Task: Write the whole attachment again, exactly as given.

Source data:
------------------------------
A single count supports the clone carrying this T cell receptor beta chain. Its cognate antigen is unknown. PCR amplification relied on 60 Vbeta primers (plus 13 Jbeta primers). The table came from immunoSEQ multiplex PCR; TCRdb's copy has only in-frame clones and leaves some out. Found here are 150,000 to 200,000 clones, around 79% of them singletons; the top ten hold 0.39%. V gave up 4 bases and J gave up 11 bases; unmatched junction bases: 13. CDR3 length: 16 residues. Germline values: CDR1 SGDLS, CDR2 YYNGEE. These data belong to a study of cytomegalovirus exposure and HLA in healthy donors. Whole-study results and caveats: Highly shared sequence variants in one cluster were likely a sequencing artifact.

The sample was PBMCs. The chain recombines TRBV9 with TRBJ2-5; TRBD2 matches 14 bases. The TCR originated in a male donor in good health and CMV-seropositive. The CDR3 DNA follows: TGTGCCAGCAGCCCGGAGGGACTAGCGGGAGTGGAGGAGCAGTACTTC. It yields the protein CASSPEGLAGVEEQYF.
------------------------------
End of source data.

A single count supports the clone carrying this T cell receptor beta chain. Its cognate antigen is unknown. PCR amplification relied on 60 Vbeta primers (plus 13 Jbeta primers). The table came from immunoSEQ multiplex PCR; TCRdb's copy has only in-frame clones and leaves some out. Found here are 150,000 to 200,000 clones, around 79% of them singletons; the top ten hold 0.39%. V gave up 4 bases and J gave up 11 bases; unmatched junction bases: 13. CDR3 length: 16 residues. Germline values: CDR1 SGDLS, CDR2 YYNGEE. These data belong to a study of cytomegalovirus exposure and HLA in healthy donors. Whole-study results and caveats: Highly shared sequence variants in one cluster were likely a sequencing artifact.

The sample was PBMCs. The chain recombines TRBV9 with TRBJ2-5; TRBD2 matches 14 bases. The TCR originated in a male donor in good health and CMV-seropositive. The CDR3 DNA follows: TGTGCCAGCAGCCCGGAGGGACTAGCGGGAGTGGAGGAGCAGTACTTC. It yields the protein CASSPEGLAGVEEQYF.